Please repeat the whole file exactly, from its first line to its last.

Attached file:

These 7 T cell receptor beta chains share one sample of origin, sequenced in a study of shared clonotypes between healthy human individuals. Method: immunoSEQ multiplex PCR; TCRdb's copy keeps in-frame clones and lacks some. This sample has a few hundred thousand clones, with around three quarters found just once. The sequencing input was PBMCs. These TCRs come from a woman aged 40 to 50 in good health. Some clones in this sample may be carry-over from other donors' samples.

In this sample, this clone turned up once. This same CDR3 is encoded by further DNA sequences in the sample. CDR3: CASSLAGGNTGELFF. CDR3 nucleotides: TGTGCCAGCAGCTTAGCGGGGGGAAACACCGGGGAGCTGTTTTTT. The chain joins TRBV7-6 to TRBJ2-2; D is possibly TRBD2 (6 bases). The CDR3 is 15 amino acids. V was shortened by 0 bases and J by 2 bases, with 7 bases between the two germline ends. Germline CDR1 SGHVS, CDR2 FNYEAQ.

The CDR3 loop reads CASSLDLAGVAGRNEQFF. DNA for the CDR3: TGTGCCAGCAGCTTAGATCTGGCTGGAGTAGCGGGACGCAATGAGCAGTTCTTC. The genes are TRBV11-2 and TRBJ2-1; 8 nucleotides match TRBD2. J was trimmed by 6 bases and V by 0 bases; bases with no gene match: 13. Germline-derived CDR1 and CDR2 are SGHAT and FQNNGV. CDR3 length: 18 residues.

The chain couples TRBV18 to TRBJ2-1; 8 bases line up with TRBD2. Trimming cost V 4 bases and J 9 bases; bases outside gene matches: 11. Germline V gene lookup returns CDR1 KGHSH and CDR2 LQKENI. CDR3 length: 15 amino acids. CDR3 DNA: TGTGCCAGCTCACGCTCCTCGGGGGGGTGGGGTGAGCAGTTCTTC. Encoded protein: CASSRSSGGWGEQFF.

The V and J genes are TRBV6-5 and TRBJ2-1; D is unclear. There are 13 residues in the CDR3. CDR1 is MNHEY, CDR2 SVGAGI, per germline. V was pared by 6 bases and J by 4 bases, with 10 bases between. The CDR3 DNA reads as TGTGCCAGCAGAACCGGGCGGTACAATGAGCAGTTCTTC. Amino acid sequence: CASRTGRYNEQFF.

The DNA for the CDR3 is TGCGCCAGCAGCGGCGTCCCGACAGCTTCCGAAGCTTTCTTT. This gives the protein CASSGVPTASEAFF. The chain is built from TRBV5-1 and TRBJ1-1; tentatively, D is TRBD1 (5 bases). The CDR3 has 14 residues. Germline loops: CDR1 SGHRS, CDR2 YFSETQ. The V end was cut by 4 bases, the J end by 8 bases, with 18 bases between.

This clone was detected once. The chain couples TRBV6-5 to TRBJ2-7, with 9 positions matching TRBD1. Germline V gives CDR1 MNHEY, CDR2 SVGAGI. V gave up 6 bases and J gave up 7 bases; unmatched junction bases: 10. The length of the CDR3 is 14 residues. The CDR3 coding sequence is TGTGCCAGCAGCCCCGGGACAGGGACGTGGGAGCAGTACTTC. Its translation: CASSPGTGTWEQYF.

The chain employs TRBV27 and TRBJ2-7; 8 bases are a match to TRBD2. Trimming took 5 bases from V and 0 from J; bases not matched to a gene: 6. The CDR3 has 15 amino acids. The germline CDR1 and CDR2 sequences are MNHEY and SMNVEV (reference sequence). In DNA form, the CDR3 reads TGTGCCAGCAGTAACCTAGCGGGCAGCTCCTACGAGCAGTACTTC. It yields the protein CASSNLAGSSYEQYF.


These 7 T cell receptor beta chains share one sample of origin, sequenced in a study of shared clonotypes between healthy human individuals. Method: immunoSEQ multiplex PCR; TCRdb's copy keeps in-frame clones and lacks some. This sample has a few hundred thousand clones, with around three quarters found just once. The sequencing input was PBMCs. These TCRs come from a woman aged 40 to 50 in good health. Some clones in this sample may be carry-over from other donors' samples.

In this sample, this clone turned up once. This same CDR3 is encoded by further DNA sequences in the sample. CDR3: CASSLAGGNTGELFF. CDR3 nucleotides: TGTGCCAGCAGCTTAGCGGGGGGAAACACCGGGGAGCTGTTTTTT. The chain joins TRBV7-6 to TRBJ2-2; D is possibly TRBD2 (6 bases). The CDR3 is 15 amino acids. V was shortened by 0 bases and J by 2 bases, with 7 bases between the two germline ends. Germline CDR1 SGHVS, CDR2 FNYEAQ.

The CDR3 loop reads CASSLDLAGVAGRNEQFF. DNA for the CDR3: TGTGCCAGCAGCTTAGATCTGGCTGGAGTAGCGGGACGCAATGAGCAGTTCTTC. The genes are TRBV11-2 and TRBJ2-1; 8 nucleotides match TRBD2. J was trimmed by 6 bases and V by 0 bases; bases with no gene match: 13. Germline-derived CDR1 and CDR2 are SGHAT and FQNNGV. CDR3 length: 18 residues.

The chain couples TRBV18 to TRBJ2-1; 8 bases line up with TRBD2. Trimming cost V 4 bases and J 9 bases; bases outside gene matches: 11. Germline V gene lookup returns CDR1 KGHSH and CDR2 LQKENI. CDR3 length: 15 amino acids. CDR3 DNA: TGTGCCAGCTCACGCTCCTCGGGGGGGTGGGGTGAGCAGTTCTTC. Encoded protein: CASSRSSGGWGEQFF.

The V and J genes are TRBV6-5 and TRBJ2-1; D is unclear. There are 13 residues in the CDR3. CDR1 is MNHEY, CDR2 SVGAGI, per germline. V was pared by 6 bases and J by 4 bases, with 10 bases between. The CDR3 DNA reads as TGTGCCAGCAGAACCGGGCGGTACAATGAGCAGTTCTTC. Amino acid sequence: CASRTGRYNEQFF.

The DNA for the CDR3 is TGCGCCAGCAGCGGCGTCCCGACAGCTTCCGAAGCTTTCTTT. This gives the protein CASSGVPTASEAFF. The chain is built from TRBV5-1 and TRBJ1-1; tentatively, D is TRBD1 (5 bases). The CDR3 has 14 residues. Germline loops: CDR1 SGHRS, CDR2 YFSETQ. The V end was cut by 4 bases, the J end by 8 bases, with 18 bases between.

This clone was detected once. The chain couples TRBV6-5 to TRBJ2-7, with 9 positions matching TRBD1. Germline V gives CDR1 MNHEY, CDR2 SVGAGI. V gave up 6 bases and J gave up 7 bases; unmatched junction bases: 10. The length of the CDR3 is 14 residues. The CDR3 coding sequence is TGTGCCAGCAGCCCCGGGACAGGGACGTGGGAGCAGTACTTC. Its translation: CASSPGTGTWEQYF.

The chain employs TRBV27 and TRBJ2-7; 8 bases are a match to TRBD2. Trimming took 5 bases from V and 0 from J; bases not matched to a gene: 6. The CDR3 has 15 amino acids. The germline CDR1 and CDR2 sequences are MNHEY and SMNVEV (reference sequence). In DNA form, the CDR3 reads TGTGCCAGCAGTAACCTAGCGGGCAGCTCCTACGAGCAGTACTTC. It yields the protein CASSNLAGSSYEQYF.